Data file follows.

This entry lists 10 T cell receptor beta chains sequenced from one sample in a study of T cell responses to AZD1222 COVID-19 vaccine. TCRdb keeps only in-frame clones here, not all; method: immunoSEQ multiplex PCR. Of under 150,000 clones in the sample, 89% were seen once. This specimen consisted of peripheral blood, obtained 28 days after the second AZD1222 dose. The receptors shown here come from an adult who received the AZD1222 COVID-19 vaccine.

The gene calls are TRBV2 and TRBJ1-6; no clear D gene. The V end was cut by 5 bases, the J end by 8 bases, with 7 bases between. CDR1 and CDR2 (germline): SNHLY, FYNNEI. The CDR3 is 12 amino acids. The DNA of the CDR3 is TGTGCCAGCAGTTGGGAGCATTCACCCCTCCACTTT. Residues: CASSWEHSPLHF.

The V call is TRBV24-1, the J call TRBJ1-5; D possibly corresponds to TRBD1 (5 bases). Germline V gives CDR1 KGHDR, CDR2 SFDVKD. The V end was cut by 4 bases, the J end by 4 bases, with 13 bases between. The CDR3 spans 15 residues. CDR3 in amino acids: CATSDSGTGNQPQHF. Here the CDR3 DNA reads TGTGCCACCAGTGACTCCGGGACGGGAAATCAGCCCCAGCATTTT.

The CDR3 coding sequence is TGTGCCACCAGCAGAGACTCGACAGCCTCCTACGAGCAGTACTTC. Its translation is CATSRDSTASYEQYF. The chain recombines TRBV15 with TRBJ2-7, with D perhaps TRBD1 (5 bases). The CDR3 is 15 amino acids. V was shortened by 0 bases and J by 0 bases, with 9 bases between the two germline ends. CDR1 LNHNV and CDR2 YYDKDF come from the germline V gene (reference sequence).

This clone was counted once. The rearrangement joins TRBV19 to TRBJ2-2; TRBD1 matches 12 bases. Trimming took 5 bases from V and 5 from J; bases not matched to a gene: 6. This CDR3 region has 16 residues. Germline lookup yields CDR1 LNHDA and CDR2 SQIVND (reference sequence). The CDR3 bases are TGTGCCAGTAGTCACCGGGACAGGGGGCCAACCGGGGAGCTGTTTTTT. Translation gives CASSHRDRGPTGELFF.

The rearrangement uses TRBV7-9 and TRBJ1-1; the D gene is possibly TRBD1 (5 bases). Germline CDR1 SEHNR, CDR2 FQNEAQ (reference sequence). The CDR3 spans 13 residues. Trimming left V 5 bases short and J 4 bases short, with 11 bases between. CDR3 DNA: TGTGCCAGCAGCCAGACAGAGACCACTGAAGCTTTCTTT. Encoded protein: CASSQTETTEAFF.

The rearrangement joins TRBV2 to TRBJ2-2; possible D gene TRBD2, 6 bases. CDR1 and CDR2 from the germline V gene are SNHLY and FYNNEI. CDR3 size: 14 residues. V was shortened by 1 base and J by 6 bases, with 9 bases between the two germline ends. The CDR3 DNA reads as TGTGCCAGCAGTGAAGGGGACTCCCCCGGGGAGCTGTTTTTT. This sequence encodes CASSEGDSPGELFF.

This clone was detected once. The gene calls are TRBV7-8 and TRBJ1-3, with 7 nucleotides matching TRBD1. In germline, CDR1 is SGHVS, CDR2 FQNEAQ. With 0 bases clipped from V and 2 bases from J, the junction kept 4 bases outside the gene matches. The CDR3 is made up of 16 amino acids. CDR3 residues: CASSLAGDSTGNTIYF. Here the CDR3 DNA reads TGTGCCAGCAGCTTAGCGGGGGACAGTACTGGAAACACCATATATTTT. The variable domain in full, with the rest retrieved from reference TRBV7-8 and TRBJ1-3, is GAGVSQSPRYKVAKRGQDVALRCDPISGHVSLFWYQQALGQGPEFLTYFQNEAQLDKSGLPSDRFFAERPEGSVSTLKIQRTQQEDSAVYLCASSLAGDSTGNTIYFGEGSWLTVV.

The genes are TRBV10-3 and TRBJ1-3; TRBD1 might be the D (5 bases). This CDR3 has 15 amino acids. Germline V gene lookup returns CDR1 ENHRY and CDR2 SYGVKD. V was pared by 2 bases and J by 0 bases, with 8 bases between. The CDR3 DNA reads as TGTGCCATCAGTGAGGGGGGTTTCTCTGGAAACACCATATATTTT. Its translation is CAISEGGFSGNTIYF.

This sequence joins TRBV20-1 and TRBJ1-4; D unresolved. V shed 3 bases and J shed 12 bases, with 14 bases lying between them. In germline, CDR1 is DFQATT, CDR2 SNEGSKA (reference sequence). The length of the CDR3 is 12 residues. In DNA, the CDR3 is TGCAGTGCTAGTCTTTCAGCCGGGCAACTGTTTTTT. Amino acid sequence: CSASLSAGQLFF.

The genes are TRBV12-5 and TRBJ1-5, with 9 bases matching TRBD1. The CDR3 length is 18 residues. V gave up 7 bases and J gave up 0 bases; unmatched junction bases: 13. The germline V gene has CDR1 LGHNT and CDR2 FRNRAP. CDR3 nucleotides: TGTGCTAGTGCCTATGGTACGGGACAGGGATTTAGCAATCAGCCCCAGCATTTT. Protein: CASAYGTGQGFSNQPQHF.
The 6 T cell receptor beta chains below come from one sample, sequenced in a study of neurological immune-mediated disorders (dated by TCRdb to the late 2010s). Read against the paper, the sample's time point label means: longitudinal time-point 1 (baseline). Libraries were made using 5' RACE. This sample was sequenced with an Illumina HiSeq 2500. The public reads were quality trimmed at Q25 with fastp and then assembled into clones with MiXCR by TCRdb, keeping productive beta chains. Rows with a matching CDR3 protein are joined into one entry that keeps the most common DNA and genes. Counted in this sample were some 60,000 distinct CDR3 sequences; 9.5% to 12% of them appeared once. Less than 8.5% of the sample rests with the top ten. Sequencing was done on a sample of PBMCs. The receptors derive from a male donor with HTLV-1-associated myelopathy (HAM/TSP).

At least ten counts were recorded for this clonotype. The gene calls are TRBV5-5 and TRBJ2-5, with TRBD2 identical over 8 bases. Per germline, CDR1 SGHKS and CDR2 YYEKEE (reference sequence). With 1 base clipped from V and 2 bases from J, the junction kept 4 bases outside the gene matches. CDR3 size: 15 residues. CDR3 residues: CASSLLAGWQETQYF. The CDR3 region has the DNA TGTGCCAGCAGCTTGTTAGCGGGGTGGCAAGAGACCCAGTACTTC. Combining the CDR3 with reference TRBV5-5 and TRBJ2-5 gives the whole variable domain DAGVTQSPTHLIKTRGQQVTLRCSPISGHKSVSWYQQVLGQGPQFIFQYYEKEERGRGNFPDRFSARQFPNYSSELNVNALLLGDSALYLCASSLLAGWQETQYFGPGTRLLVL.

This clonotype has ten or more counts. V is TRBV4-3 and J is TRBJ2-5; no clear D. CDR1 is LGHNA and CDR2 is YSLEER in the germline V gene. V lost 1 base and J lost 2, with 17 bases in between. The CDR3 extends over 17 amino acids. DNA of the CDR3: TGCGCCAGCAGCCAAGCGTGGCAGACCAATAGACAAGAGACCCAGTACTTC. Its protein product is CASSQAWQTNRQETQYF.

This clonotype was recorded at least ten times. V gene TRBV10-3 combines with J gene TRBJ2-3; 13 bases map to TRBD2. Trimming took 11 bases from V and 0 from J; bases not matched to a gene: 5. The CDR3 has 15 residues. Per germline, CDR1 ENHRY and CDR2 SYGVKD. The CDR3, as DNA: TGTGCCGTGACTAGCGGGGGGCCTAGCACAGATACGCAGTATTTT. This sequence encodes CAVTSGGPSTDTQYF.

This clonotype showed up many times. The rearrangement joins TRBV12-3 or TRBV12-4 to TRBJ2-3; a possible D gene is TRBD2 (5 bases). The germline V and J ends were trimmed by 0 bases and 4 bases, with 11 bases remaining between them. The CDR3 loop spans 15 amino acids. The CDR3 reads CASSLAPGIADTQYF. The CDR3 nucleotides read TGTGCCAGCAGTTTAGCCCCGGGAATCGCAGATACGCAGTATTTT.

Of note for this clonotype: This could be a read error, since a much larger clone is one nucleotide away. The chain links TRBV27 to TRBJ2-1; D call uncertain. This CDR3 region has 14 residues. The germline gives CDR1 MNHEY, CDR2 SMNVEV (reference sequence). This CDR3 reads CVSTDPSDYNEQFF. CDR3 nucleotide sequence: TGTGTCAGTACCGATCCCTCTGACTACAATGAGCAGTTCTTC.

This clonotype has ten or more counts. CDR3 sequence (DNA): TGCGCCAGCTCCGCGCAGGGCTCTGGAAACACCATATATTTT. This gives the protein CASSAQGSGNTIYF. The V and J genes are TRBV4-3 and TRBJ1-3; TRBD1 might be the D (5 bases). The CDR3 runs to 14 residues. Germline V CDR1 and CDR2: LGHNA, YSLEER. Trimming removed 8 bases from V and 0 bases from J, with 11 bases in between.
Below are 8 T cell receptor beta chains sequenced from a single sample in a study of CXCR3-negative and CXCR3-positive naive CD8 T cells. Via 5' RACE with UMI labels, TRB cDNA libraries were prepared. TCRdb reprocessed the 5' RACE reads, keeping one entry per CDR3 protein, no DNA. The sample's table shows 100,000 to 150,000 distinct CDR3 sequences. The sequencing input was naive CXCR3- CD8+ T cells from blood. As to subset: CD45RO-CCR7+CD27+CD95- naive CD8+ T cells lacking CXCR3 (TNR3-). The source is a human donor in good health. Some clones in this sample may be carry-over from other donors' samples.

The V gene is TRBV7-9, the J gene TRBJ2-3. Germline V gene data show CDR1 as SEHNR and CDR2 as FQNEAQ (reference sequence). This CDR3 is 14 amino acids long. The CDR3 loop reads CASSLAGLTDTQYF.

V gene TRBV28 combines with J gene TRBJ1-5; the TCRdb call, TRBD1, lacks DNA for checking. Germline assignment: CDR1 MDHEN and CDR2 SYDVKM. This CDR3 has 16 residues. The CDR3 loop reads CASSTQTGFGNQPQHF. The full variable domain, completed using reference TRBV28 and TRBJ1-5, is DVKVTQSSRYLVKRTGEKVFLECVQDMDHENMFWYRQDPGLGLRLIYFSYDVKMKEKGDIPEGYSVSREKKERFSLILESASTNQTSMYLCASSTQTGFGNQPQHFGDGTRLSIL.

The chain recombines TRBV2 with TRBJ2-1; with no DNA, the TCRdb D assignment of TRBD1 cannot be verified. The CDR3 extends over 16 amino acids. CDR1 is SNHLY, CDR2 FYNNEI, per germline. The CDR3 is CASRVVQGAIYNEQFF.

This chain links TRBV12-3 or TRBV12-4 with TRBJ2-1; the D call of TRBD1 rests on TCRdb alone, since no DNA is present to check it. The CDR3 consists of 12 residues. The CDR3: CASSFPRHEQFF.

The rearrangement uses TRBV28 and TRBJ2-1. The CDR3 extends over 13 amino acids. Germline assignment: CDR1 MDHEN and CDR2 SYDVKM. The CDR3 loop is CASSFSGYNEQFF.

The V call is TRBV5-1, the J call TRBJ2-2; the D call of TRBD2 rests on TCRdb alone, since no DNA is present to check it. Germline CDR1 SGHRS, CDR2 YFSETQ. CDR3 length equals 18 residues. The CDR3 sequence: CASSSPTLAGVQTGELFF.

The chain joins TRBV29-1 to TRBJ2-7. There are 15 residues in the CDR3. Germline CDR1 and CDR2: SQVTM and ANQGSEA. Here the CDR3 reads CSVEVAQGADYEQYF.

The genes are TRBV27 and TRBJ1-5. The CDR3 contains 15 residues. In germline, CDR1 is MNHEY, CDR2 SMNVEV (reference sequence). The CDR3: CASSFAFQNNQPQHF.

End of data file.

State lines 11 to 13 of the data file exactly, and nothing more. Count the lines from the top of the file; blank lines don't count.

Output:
The genes are TRBV12-5 and TRBJ1-5, with 9 bases matching TRBD1. The CDR3 length is 18 residues. V gave up 7 bases and J gave up 0 bases; unmatched junction bases: 13. The germline V gene has CDR1 LGHNT and CDR2 FRNRAP. CDR3 nucleotides: TGTGCTAGTGCCTATGGTACGGGACAGGGATTTAGCAATCAGCCCCAGCATTTT. Protein: CASAYGTGQGFSNQPQHF.
The 6 T cell receptor beta chains below come from one sample, sequenced in a study of neurological immune-mediated disorders (dated by TCRdb to the late 2010s). Read against the paper, the sample's time point label means: longitudinal time-point 1 (baseline). Libraries were made using 5' RACE. This sample was sequenced with an Illumina HiSeq 2500. The public reads were quality trimmed at Q25 with fastp and then assembled into clones with MiXCR by TCRdb, keeping productive beta chains. Rows with a matching CDR3 protein are joined into one entry that keeps the most common DNA and genes. Counted in this sample were some 60,000 distinct CDR3 sequences; 9.5% to 12% of them appeared once. Less than 8.5% of the sample rests with the top ten. Sequencing was done on a sample of PBMCs. The receptors derive from a male donor with HTLV-1-associated myelopathy (HAM/TSP).

At least ten counts were recorded for this clonotype. The gene calls are TRBV5-5 and TRBJ2-5, with TRBD2 identical over 8 bases. Per germline, CDR1 SGHKS and CDR2 YYEKEE (reference sequence). With 1 base clipped from V and 2 bases from J, the junction kept 4 bases outside the gene matches. CDR3 size: 15 residues. CDR3 residues: CASSLLAGWQETQYF. The CDR3 region has the DNA TGTGCCAGCAGCTTGTTAGCGGGGTGGCAAGAGACCCAGTACTTC. Combining the CDR3 with reference TRBV5-5 and TRBJ2-5 gives the whole variable domain DAGVTQSPTHLIKTRGQQVTLRCSPISGHKSVSWYQQVLGQGPQFIFQYYEKEERGRGNFPDRFSARQFPNYSSELNVNALLLGDSALYLCASSLLAGWQETQYFGPGTRLLVL.